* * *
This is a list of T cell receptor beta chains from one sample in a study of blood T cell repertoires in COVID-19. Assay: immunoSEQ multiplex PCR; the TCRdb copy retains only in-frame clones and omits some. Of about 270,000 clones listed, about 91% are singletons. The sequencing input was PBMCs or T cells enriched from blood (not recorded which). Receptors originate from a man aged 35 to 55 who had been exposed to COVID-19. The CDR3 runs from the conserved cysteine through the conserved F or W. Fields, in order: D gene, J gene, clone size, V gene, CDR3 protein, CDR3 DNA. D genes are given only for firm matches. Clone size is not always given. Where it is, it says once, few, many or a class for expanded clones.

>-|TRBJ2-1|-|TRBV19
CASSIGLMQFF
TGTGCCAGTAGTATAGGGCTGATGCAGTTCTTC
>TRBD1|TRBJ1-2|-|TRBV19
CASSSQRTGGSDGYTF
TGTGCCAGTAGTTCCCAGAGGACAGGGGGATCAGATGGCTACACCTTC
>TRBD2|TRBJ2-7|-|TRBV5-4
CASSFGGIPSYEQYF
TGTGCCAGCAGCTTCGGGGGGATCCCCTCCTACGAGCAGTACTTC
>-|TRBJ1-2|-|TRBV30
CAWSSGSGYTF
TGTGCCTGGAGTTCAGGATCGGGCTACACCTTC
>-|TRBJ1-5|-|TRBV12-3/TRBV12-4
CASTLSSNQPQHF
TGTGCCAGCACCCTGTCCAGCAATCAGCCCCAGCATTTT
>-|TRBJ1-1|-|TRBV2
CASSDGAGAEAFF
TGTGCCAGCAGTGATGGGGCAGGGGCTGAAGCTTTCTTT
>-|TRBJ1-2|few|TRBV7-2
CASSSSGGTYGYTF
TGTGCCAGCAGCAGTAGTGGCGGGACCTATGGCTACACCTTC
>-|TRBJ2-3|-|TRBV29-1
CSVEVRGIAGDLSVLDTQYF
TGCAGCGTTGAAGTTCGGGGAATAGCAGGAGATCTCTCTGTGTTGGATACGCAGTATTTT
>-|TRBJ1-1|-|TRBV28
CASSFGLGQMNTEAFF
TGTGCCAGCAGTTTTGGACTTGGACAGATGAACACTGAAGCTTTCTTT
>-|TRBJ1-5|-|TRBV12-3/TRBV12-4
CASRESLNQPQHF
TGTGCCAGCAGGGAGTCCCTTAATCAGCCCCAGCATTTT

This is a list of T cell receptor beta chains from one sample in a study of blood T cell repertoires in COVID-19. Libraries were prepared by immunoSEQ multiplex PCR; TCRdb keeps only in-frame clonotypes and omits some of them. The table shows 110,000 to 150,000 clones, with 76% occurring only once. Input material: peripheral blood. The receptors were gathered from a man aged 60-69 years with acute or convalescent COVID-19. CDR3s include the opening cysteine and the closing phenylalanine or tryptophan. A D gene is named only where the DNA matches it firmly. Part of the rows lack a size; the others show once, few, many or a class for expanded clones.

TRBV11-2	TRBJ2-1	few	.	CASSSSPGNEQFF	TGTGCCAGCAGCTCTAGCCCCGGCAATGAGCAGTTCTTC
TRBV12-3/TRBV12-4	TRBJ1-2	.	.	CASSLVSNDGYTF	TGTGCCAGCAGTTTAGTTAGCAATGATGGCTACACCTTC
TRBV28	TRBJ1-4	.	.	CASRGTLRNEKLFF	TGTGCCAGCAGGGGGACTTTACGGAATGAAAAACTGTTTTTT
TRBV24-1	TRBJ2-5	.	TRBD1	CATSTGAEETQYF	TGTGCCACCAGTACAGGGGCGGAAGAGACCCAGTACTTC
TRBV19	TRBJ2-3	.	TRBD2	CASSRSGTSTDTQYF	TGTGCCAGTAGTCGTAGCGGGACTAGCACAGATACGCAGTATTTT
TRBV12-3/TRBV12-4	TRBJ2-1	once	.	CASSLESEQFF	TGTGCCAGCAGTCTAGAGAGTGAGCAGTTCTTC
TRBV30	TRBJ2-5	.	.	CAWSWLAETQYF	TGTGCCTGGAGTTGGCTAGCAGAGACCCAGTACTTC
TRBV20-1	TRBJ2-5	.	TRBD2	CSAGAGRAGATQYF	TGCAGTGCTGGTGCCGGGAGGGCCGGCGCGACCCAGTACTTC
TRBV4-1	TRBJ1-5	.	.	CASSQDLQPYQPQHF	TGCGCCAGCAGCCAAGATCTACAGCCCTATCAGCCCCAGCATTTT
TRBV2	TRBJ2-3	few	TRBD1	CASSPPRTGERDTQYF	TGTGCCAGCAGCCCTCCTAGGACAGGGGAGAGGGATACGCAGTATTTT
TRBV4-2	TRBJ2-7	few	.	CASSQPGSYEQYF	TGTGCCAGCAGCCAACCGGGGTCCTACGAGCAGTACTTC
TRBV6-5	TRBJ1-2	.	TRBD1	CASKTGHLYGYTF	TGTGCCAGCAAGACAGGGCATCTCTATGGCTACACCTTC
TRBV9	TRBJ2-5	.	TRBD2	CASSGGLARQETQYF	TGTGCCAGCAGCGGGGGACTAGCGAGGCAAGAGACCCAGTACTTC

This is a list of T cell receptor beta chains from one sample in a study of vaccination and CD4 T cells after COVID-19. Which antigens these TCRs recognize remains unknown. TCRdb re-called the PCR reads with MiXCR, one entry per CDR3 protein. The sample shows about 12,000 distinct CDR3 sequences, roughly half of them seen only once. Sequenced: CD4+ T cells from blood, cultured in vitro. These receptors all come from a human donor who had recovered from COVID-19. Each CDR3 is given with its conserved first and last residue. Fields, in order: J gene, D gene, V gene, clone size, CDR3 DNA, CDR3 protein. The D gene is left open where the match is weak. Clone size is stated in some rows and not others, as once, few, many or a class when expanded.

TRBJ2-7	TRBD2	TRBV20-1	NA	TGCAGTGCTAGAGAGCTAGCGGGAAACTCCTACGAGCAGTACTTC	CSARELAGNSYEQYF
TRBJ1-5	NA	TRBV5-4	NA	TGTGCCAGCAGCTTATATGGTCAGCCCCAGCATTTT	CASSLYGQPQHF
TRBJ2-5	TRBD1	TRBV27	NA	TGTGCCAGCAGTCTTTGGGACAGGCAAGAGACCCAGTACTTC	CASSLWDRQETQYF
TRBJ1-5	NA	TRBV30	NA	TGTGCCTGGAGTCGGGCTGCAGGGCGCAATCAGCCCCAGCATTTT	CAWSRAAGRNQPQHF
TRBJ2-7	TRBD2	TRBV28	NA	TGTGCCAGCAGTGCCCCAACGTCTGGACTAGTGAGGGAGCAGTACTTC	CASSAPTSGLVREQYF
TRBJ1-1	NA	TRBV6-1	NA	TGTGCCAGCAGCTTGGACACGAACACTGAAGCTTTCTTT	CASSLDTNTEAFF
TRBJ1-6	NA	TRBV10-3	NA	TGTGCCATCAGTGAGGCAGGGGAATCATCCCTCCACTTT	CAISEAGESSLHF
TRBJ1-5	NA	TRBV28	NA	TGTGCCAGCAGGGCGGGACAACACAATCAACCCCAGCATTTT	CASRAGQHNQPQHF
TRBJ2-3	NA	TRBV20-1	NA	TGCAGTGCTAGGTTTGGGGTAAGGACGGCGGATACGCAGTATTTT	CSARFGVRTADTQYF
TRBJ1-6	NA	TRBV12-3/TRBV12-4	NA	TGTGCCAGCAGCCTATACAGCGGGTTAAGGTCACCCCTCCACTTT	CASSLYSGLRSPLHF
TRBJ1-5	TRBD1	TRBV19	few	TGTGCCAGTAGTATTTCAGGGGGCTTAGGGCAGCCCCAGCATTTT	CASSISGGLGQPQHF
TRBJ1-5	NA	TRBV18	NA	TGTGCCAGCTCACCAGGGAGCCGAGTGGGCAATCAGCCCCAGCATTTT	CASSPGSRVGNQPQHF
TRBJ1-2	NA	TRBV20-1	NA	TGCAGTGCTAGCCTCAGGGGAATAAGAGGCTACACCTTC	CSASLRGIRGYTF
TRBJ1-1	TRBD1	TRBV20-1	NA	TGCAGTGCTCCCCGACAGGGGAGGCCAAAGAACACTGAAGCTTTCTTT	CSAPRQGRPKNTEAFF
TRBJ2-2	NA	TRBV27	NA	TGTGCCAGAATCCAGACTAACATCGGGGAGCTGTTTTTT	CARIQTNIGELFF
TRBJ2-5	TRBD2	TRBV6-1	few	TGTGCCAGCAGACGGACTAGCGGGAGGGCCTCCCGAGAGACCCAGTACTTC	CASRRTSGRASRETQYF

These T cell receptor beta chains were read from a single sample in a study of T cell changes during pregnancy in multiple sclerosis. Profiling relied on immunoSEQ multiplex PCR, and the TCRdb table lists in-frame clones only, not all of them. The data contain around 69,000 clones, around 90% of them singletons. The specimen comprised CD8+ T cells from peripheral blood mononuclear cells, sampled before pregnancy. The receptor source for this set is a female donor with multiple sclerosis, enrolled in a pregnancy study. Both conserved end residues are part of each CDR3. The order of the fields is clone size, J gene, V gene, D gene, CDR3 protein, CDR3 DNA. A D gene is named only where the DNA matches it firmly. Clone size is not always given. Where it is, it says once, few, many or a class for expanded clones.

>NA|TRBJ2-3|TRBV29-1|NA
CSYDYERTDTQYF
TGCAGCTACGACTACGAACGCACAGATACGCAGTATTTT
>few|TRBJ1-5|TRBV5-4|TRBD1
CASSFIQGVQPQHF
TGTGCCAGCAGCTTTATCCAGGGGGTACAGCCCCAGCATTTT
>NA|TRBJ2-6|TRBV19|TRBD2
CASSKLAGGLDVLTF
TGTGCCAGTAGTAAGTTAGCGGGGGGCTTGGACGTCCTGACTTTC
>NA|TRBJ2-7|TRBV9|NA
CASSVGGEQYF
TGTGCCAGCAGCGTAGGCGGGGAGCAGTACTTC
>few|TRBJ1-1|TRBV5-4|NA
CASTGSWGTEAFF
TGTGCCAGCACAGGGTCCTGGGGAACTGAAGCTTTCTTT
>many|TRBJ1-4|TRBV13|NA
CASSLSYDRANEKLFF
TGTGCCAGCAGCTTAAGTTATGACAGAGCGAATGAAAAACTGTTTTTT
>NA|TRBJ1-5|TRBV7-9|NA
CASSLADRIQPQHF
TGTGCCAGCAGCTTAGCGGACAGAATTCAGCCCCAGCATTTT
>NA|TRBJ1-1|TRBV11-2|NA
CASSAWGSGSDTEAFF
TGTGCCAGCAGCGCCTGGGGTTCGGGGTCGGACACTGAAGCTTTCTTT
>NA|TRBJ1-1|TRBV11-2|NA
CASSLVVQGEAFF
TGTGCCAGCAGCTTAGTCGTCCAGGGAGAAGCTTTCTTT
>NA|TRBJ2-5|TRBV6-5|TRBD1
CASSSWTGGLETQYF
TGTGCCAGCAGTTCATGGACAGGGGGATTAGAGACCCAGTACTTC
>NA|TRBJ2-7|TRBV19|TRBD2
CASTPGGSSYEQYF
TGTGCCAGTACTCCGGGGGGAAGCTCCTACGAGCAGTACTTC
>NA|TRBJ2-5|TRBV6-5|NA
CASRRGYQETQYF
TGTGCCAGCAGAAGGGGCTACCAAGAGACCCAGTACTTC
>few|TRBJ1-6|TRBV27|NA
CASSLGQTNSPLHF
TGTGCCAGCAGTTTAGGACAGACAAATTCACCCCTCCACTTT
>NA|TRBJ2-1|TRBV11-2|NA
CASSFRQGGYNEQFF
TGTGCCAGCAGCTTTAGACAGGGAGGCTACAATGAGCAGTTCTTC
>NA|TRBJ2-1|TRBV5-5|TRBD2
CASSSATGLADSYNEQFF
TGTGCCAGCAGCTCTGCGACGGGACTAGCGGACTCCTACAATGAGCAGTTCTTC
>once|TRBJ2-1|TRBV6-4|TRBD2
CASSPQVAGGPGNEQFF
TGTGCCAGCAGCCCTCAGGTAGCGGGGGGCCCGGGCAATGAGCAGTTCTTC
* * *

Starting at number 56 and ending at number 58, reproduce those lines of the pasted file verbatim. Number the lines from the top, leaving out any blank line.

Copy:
TRBJ1-6	NA	TRBV12-3/TRBV12-4	NA	TGTGCCAGCAGCCTATACAGCGGGTTAAGGTCACCCCTCCACTTT	CASSLYSGLRSPLHF
TRBJ1-5	TRBD1	TRBV19	few	TGTGCCAGTAGTATTTCAGGGGGCTTAGGGCAGCCCCAGCATTTT	CASSISGGLGQPQHF
TRBJ1-5	NA	TRBV18	NA	TGTGCCAGCTCACCAGGGAGCCGAGTGGGCAATCAGCCCCAGCATTTT	CASSPGSRVGNQPQHF